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Rice Law Office Blog

This blog reviews important legal issues including: personal injury, employee compensation, workers compensation, discrimination and wrongful termination.

Know Your Third Party Employment Rights: A Cautionary Tale for Employees and Employers


As one employer recently found out, neither "primary" nor "secondary" employers may retaliate or discriminate based on FMLA protected conduct in a joint employment setting.

A recent fourth U. S. Circuit Court of Appeals decision addressing primary and secondary employer responsibilities under the Family and Medical Leave Act (FMLA) brings into question: Who's really responsible for the proper implementation of these important employee rights in the setting of joint employment?

In the case of Quintana v. City of Alexandria, No. 16-1630 (4th Cir., June 6, 2017), The fourth US Circuit Court of Appeals reversed the lower court's decision on summary judgement and found that the plaintiff, had provided strong evidence that the city of Alexandria, Virginia was her primary employer despite the fact that it had engaged a third-party administrator and staffing company to administer the payroll for her position.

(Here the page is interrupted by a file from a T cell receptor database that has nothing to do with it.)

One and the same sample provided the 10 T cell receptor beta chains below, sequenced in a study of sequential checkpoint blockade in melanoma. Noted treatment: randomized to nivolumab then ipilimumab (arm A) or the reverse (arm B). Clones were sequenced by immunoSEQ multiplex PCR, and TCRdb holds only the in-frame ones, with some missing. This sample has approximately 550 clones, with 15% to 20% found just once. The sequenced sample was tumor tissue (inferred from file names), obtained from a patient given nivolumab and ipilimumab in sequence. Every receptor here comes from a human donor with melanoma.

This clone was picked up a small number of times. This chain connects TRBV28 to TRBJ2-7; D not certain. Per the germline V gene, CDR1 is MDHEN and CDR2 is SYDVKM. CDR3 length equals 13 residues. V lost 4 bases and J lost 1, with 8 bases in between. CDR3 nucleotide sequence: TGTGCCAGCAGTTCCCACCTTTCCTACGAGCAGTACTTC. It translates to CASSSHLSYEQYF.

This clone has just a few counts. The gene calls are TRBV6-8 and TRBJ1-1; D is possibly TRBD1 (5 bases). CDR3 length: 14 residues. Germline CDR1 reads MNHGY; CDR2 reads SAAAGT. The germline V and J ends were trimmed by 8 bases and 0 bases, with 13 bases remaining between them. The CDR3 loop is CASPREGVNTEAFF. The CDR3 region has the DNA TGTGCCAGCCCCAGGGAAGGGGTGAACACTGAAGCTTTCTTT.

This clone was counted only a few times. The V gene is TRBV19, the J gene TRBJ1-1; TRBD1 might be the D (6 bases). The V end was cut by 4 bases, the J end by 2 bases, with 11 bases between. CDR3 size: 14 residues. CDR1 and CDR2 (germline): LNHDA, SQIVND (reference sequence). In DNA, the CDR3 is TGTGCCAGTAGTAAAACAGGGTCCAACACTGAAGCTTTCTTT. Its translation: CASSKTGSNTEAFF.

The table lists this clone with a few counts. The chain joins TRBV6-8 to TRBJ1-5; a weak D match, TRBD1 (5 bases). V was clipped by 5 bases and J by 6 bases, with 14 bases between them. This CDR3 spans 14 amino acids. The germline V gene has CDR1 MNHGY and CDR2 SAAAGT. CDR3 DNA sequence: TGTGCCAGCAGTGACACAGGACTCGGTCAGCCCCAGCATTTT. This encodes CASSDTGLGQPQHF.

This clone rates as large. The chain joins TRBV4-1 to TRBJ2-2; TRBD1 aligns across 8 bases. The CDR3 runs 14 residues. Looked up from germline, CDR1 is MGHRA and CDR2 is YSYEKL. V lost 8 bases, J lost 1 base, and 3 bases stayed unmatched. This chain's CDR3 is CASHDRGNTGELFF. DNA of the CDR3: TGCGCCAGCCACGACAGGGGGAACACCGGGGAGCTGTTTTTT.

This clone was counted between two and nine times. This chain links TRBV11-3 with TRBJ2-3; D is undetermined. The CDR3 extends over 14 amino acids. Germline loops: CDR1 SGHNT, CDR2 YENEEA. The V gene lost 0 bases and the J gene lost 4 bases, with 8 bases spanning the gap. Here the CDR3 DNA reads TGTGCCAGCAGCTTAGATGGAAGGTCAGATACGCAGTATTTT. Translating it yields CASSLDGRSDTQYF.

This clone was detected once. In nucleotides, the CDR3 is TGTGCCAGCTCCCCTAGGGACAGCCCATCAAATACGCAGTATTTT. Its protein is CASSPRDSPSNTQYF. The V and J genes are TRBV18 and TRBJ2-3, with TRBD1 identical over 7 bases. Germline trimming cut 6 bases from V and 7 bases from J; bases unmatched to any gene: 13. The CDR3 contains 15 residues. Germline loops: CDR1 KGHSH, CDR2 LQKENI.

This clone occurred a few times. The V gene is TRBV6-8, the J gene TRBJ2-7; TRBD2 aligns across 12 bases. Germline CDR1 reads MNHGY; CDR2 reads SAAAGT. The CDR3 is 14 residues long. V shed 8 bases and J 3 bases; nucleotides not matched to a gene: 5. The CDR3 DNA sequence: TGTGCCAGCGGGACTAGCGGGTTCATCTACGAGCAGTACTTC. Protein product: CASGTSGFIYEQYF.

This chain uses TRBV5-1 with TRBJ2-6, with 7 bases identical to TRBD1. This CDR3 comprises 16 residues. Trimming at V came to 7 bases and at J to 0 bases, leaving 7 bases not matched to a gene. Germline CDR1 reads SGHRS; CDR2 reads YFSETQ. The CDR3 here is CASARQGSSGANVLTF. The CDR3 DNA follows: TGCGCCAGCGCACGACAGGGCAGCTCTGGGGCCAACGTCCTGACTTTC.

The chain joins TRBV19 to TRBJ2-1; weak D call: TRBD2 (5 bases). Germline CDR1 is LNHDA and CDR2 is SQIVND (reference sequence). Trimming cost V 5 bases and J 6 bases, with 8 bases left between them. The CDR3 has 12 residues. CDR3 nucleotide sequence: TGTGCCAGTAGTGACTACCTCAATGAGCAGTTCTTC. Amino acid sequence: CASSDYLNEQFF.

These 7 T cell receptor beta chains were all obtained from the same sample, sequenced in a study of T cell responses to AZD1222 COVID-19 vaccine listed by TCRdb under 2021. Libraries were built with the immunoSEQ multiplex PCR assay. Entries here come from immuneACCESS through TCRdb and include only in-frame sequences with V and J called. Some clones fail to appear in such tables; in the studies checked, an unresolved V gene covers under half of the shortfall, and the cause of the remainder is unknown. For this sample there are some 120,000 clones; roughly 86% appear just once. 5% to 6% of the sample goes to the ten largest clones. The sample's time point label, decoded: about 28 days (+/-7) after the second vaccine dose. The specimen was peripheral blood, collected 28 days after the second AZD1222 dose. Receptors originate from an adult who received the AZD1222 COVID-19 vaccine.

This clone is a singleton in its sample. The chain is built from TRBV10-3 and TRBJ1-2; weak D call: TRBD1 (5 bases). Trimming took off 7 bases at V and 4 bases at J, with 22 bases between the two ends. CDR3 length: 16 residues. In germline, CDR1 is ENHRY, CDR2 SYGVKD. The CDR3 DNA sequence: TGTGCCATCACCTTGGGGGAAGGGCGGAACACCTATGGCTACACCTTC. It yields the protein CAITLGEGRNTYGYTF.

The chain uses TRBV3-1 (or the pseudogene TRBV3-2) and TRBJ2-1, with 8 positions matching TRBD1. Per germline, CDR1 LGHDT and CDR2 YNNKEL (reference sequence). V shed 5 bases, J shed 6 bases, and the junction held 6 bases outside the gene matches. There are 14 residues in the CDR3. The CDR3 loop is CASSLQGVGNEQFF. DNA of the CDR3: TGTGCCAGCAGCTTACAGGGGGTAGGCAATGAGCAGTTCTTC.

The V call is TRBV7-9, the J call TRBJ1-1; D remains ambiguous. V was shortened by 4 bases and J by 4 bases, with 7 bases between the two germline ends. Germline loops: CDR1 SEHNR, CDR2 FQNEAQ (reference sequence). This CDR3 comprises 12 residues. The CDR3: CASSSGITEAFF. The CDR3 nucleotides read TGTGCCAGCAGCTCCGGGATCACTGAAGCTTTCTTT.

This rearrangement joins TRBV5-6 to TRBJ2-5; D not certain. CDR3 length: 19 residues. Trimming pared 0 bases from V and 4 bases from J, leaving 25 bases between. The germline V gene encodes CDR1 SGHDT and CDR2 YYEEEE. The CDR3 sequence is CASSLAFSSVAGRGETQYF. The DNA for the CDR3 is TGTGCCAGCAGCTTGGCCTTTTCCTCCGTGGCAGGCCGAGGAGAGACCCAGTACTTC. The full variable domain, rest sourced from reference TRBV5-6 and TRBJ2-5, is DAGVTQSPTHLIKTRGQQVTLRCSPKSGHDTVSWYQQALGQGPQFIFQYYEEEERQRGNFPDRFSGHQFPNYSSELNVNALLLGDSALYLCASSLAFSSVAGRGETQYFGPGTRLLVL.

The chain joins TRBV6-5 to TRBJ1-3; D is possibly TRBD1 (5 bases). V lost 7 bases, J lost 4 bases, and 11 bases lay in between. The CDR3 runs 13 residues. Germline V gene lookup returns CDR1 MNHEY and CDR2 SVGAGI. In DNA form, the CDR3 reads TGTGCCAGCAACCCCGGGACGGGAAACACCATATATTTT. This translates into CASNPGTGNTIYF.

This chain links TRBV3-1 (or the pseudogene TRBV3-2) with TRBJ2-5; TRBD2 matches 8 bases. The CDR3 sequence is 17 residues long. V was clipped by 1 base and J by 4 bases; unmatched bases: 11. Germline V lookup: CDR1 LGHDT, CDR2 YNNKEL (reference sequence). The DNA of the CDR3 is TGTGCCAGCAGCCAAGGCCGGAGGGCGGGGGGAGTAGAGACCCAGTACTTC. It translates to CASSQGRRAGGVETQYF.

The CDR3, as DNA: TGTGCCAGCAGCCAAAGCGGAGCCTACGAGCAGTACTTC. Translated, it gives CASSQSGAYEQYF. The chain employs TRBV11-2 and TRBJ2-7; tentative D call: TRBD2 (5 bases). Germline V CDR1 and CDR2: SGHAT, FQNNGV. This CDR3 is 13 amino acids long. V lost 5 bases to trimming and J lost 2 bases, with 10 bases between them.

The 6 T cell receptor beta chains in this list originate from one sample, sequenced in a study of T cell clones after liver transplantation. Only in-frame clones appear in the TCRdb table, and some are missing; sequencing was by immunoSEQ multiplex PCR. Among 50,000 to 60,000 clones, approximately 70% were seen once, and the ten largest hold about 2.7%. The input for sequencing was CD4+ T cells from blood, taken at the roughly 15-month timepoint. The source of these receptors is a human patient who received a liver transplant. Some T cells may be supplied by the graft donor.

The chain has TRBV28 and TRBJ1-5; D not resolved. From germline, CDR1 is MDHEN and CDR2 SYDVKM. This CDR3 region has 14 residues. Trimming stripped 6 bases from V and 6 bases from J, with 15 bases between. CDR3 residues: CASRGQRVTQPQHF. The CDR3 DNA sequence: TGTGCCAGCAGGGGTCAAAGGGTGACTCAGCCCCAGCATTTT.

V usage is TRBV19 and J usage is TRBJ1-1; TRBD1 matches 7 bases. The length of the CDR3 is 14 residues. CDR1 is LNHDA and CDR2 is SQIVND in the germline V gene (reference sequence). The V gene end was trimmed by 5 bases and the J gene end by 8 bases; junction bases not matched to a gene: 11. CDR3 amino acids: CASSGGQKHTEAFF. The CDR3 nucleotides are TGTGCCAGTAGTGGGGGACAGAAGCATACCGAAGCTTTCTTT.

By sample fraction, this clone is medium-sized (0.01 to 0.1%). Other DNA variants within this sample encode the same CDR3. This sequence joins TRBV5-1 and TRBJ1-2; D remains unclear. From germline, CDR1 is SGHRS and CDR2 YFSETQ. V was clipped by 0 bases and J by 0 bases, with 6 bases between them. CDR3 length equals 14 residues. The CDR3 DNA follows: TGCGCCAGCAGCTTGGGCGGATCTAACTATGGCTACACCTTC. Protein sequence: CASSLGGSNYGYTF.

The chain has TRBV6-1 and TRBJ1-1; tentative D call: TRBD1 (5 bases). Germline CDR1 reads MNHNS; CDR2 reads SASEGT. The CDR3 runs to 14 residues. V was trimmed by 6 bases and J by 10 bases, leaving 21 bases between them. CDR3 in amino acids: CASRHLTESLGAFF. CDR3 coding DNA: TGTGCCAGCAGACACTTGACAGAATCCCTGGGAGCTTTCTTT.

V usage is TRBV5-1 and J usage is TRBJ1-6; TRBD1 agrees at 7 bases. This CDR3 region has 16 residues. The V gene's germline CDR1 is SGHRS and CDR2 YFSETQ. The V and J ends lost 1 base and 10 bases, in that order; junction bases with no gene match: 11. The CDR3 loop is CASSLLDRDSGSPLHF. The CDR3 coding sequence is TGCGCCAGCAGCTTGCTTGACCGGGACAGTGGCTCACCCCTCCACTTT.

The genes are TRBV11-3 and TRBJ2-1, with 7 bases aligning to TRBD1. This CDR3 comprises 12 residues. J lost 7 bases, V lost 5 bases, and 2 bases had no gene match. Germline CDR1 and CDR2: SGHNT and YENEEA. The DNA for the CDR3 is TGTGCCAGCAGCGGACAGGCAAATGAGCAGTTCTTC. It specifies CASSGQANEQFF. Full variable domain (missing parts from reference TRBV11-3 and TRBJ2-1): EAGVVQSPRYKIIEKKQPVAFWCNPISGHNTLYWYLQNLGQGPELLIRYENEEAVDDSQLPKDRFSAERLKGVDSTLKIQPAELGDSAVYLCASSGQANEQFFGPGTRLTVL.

Facts of the Case

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Tips for Car Seat Safety in the Summer Months


With summer here and school out, more and more of us are on the move in cars with kids in tow. 

As our little ones travel back-and-forth between daycare, camp, the beach and play dates, they'll also find themselves riding in other people's cars. According to the Center for Disease Control, 150 children between ages 0 and 19 are being treated in emergency departments across the country for injuries sustained in motor vehicle crashes every hour. With this in mind, it's important that we do everything we can to keep our children safe from road traffic injuries. Thankfully, there are small steps we can take which have a huge impact in securing that our children will get from place to place safely this summer. One of most obvious places to start is with our childrens’ car seats.